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By Charles Sykes

Even though Donald Trump’s poll numbers continue to be abysmal, there seems to be something of an anti-anti-Trump backlash underway in GOP circles. Never-Trump conservatives have never been a particularly robust group and their numbers seem to be dwindling by the day. Now, they are taking friendly fire. Even the venerable Trump skeptic David Brooks suggests in The New York Times that Trump critics have not only gone too far in their opposition, but actually seem to “be getting dumber.”

While Brooks appears to be reacting to the Michael Woolf’s journalistically challenged best seller “Fire and Fury,” he is echoing a growing refrain on the right: If you ignore Trump’s tweets and other erratic utterances, his presidency is really not all that bad. (Brooks wrote his column just days before Trump referred to African countries as “shitholes.”)

The argument from Brooks and other Trump rationalizers is actually quite plausible: Under Trump, the GOP has been able to pass sweeping tax reform, eliminate the individual mandate, roll back the regulatory state and install conservative judges throughout the federal judiciary, including, most notably, the Supreme Court. The stock market continues to soar, unemployment is down, and the excommunication of Steve Bannon could mark a turn toward a more normal presidency, with rational and prudent center-right figures now steering the policy ship.

In his recent column, Brooks argues that it is “almost as if there are two White Houses.” There is the reality television White House and “the Invisible White House,” which is quietly effective “at managing around the distracted boss.”

In this telling, it is not the GOP that has surrendered to Trump; it is Trump who has essentially ceded policy to mainstream conservatives. Trump’s lack of any fixed principles and invincible ignorance on policy means that he is an empty vessel that the establishment GOP can use to accomplish many of its dearest objectives.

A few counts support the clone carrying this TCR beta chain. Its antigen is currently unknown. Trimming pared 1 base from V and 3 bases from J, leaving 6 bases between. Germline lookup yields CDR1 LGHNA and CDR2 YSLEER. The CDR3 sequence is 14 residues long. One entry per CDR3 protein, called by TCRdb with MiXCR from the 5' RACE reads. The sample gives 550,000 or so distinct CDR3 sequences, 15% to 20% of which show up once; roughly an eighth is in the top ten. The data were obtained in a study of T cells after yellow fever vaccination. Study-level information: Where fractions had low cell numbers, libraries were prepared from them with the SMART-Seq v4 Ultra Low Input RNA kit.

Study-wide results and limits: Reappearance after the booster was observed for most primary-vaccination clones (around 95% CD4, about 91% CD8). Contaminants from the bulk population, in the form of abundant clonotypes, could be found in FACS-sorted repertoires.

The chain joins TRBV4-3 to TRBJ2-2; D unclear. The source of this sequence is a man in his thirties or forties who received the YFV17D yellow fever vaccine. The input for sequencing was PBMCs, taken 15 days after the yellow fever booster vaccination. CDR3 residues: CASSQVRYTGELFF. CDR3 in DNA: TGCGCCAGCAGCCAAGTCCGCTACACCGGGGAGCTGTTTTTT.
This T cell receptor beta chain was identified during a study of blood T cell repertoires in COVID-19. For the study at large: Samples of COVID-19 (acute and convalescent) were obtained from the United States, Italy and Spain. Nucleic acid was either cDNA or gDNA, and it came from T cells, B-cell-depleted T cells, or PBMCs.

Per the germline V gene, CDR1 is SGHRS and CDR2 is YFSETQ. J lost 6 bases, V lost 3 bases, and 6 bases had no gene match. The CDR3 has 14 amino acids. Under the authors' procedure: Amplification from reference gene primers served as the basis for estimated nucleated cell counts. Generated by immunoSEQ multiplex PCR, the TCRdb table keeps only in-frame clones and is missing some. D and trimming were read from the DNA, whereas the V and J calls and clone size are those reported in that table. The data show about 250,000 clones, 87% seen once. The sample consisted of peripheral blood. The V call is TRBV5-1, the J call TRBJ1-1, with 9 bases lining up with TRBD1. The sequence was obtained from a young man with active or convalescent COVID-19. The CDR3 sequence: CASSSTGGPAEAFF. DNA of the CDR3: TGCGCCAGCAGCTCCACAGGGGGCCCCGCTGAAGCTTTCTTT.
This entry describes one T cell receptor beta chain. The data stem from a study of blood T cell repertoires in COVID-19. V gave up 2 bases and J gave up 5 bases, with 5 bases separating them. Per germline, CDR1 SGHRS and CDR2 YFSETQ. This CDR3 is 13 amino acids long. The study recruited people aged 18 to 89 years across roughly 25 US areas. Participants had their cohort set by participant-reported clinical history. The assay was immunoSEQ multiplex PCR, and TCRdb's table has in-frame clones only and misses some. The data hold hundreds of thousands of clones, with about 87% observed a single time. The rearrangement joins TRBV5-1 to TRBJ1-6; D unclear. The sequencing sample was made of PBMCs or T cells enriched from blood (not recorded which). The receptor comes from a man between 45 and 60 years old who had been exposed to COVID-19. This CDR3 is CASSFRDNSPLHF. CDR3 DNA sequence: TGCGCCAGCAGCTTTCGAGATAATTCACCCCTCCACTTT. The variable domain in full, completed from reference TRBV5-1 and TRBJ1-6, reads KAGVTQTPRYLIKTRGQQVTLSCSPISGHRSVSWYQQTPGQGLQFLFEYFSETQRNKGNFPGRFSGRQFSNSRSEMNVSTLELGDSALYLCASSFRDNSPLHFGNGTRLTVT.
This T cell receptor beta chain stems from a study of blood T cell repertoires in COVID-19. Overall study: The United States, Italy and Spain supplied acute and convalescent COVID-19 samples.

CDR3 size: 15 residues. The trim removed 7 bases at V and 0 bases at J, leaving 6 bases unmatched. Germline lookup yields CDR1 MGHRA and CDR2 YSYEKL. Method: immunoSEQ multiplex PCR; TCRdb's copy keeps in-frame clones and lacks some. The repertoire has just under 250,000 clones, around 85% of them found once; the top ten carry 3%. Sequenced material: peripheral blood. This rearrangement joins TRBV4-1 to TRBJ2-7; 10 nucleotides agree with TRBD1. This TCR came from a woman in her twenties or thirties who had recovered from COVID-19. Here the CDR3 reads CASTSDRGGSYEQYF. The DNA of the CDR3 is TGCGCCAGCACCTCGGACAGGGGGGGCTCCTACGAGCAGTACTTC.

In this telling, it is not the GOP that has surrendered to Trump; it is Trump who has essentially ceded policy to mainstream conservatives.

Indeed, it seems the publication of Woolf’s book has actually emboldened some of Trump’s new defenders, who point out — correctly — that the book’s overstatements and shaky relationship with the truth serve to weaken more reality based critiques of Trump’s presidency.

Ironically, by raising questions about Trump’s basic mental fitness, the book has also encouraged some in the media to lower the bar for Trump. At a meeting with congressional negotiators on immigration, for example, Trump was clearly unfamiliar with the details of his own position on proposed legislation. But, expectations were apparently so low for the president some reviewers passed over his ignorance and praised him for his coherence.

Here is the problem with that perspective: You don’t have to think that Trump is crazy or suffering from pre-dementia to recognize him as a dishonest, erratic, narcissist who is demeaning the presidency and potentially rendering conservatism toxic for a generation. We absolutely should beware the kind of mindless oppositionalism that lowers our intellectual and journalistic standards.

But to regard Trump’s presidency as normal, or something approaching normal, conservatives would have to ignore:

The president’s many rationalizers would like to believe that objections to Trump are merely matters of taste or style or the president’s “personality.” But as this list (which is hardly comprehensive) suggests, the objections are far more serious. Even with tax cuts and Neil Gorsuch on the Supreme Court, the Trump presidency continues to pose a moral, political and perhaps even existential challenge to conservatives. That has been true from the beginning and there is no sign that will change anytime soon.

Charles J. Sykes is an MSNBC contributor and author of “How The Right Lost Its Mind” (St. Martin’s Press.